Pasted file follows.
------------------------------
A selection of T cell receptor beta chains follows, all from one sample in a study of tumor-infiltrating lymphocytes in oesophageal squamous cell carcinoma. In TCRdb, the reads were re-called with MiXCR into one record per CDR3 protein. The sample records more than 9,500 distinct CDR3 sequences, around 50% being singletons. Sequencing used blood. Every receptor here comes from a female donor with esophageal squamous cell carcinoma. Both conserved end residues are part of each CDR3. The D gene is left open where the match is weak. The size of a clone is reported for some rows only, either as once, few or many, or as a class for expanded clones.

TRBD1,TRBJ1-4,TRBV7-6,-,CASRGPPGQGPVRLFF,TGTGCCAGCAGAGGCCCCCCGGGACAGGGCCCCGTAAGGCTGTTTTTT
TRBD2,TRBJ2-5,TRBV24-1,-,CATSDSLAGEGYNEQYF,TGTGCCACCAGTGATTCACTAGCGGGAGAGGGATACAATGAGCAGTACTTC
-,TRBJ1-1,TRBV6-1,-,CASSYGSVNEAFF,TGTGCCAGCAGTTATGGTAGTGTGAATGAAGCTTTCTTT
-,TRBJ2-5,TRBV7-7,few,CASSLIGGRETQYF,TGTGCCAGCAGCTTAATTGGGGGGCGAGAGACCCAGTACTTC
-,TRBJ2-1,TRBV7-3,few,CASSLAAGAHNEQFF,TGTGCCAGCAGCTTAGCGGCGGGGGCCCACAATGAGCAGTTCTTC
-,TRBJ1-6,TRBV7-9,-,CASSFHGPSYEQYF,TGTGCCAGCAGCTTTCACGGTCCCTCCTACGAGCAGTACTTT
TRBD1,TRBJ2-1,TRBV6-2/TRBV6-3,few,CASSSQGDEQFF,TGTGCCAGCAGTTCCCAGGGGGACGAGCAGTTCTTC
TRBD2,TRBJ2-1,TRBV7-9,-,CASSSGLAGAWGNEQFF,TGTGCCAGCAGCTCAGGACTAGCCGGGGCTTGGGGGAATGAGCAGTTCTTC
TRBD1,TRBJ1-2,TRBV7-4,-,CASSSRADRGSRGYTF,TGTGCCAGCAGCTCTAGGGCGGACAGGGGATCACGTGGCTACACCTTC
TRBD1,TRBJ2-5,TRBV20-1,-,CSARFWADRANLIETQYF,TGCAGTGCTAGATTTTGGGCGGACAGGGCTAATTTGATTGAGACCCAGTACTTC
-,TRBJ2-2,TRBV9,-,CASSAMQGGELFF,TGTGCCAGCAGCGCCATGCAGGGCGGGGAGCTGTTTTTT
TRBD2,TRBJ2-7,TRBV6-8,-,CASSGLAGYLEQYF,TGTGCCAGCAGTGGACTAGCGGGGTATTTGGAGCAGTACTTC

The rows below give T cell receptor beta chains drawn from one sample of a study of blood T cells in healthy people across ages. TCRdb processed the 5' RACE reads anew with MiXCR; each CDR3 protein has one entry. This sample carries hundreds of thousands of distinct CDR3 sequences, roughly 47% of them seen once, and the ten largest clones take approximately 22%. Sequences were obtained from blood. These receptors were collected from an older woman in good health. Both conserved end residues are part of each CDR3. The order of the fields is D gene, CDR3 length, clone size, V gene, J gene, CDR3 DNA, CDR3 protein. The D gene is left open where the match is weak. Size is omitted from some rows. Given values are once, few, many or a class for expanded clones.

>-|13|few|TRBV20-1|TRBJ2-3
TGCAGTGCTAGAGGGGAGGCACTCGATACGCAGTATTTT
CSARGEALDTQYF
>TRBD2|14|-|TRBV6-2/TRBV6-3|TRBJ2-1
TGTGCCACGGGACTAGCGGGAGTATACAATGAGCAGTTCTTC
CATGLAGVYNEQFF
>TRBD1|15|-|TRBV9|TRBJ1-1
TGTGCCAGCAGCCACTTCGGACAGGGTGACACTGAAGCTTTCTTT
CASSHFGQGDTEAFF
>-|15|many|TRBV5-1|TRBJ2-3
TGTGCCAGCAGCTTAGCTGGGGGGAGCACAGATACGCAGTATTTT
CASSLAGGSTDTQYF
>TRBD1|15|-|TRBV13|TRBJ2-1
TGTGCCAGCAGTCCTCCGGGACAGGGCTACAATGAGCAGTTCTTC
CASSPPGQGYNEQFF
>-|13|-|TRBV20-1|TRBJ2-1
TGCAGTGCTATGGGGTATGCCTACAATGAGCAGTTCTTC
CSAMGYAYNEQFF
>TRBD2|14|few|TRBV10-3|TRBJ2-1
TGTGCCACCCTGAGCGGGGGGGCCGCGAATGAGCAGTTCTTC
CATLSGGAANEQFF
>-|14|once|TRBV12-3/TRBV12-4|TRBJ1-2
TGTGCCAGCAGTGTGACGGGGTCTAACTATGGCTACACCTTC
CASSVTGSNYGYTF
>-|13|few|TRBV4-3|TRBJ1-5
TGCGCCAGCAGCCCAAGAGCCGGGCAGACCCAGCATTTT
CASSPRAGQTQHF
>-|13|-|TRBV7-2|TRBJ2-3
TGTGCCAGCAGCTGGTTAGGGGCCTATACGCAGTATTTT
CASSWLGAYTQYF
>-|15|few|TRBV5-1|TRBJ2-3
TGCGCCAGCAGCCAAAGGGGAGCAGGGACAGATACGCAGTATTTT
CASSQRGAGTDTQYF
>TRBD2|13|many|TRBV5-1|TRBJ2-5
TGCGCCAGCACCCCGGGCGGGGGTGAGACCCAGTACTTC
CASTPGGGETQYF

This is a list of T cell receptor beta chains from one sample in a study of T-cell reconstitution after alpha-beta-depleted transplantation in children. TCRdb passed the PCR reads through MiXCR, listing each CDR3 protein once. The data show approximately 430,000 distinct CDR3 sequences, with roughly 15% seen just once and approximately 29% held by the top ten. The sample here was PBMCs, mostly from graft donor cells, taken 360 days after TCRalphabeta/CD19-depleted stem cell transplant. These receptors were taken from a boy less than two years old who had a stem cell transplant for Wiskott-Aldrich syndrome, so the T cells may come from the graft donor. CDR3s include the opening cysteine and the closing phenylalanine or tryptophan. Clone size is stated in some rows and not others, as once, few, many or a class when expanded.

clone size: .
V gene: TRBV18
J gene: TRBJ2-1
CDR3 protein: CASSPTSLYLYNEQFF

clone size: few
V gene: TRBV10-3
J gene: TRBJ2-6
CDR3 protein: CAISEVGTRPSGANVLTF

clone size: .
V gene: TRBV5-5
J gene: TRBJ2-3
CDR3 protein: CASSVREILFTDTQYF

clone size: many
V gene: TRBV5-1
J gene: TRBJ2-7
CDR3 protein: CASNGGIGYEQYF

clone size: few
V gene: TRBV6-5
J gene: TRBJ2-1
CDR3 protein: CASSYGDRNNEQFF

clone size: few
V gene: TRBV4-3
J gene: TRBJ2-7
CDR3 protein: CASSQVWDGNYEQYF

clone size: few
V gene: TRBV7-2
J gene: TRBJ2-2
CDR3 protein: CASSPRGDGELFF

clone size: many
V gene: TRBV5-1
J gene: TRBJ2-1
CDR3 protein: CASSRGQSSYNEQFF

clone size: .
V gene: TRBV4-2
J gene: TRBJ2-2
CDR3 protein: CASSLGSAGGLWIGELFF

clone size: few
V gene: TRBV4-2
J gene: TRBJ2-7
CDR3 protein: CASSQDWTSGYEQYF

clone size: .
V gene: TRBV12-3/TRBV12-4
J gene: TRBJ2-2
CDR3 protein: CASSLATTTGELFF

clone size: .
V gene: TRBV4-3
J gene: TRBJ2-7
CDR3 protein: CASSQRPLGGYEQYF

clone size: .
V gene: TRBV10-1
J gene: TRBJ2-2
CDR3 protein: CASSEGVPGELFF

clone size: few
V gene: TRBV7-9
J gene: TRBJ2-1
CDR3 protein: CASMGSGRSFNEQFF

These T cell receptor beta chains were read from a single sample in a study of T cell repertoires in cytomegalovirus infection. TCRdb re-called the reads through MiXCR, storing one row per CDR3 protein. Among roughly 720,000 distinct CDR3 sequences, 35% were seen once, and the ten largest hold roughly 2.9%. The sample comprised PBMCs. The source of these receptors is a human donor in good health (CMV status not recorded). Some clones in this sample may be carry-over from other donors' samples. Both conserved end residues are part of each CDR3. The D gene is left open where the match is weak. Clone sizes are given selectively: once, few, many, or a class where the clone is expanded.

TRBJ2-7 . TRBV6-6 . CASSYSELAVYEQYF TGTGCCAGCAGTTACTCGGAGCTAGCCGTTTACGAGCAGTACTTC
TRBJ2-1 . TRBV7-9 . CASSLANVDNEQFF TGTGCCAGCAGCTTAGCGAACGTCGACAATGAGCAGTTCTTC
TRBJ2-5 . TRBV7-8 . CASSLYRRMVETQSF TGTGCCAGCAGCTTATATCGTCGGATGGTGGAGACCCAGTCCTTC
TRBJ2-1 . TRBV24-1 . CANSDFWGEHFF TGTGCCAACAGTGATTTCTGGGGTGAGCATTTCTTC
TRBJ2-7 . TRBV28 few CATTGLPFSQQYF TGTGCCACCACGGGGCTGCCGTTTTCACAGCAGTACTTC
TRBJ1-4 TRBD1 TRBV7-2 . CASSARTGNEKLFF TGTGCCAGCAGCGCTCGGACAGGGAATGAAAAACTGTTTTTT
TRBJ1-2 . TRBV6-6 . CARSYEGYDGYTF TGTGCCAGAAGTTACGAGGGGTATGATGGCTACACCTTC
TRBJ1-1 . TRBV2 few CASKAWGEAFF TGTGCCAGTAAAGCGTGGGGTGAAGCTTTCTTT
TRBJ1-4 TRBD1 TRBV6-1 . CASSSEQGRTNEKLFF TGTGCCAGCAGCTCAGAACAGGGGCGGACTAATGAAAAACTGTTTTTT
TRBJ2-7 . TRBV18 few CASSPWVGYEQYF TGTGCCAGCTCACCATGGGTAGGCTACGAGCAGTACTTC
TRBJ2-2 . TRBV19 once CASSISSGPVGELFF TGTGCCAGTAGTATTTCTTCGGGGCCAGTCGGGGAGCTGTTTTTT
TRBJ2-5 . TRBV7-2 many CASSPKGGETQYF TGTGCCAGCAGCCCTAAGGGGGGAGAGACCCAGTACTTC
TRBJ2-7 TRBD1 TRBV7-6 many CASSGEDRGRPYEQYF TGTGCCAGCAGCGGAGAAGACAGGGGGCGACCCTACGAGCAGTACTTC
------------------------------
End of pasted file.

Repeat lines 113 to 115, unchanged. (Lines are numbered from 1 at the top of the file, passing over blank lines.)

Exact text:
TRBJ2-7 . TRBV28 few CATTGLPFSQQYF TGTGCCACCACGGGGCTGCCGTTTTCACAGCAGTACTTC
TRBJ1-4 TRBD1 TRBV7-2 . CASSARTGNEKLFF TGTGCCAGCAGCGCTCGGACAGGGAATGAAAAACTGTTTTTT
TRBJ1-2 . TRBV6-6 . CARSYEGYDGYTF TGTGCCAGAAGTTACGAGGGGTATGATGGCTACACCTTC